It’s a State-by-State Thing if the Highway Money Stops Flowing
Posted at 11:05 a.m. on July 8, 2014
As the summer heat builds in the nation’s capital, so does the pressure from governors, road builders, concrete firms, and others on Congress to find at least a short-term fix for the highway trust fund. But as CQ’s John D. Boyd notes, if there’s no remedy, the potential impact on drivers might depend on which state you live in or drive though.
Advocates of infrastructure investment warn that hundreds or thousands of construction projects could come to a halt if Congress leaves town at the end of July without enacting a way to replenish the trust fund.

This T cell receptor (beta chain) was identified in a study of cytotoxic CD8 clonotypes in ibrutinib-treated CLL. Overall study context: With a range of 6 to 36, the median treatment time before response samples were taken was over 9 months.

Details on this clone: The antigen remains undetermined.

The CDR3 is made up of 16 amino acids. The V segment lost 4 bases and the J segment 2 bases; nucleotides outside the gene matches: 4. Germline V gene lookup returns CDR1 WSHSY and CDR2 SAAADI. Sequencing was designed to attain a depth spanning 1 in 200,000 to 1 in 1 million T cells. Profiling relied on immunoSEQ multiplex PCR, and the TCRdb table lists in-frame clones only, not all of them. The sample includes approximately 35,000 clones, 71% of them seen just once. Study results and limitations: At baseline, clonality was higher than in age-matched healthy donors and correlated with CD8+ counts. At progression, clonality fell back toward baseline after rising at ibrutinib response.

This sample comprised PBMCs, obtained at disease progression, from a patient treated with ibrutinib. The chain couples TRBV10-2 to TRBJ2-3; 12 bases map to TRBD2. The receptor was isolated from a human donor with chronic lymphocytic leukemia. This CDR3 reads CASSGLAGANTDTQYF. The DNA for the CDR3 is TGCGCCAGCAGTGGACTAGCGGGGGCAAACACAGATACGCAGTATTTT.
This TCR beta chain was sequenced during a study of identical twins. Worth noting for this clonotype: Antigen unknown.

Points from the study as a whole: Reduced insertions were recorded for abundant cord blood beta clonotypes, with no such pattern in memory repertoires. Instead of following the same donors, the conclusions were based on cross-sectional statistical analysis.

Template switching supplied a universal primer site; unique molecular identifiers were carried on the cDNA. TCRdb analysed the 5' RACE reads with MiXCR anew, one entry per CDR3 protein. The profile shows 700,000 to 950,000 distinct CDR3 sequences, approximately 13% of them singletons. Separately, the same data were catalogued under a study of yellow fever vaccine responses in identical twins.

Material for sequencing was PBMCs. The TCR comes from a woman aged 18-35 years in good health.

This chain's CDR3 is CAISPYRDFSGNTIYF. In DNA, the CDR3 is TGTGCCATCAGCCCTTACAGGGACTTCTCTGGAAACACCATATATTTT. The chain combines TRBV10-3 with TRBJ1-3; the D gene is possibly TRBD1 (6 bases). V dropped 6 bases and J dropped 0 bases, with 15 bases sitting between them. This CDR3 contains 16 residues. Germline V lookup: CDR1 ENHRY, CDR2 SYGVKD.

Transportation Secretary Anthony Foxx explained last week that the Transportation Department would need to delay sending highway money to the states if the balance in the trust fund falls below $4 billion.
Some states have cash reserves to draw on to keep highway projects going, but others don’t.
Connecticut Gov. Dannel P. Malloy is reportedly saying his state could go about a month into any federal payments slowdown without disrupting current projects, although delays in federal backing could prevent bidding out any 2015 projects until federal funding is assured.
But the head of Mississippi’s transportation department has warned that if Congress does not add revenue to the trust fund, “it will be necessary to pull all state-funded maintenance projects open for bid in July.”
More of Boyd’s coverage is available via subscription at http://blogs.cq.com/transportation/.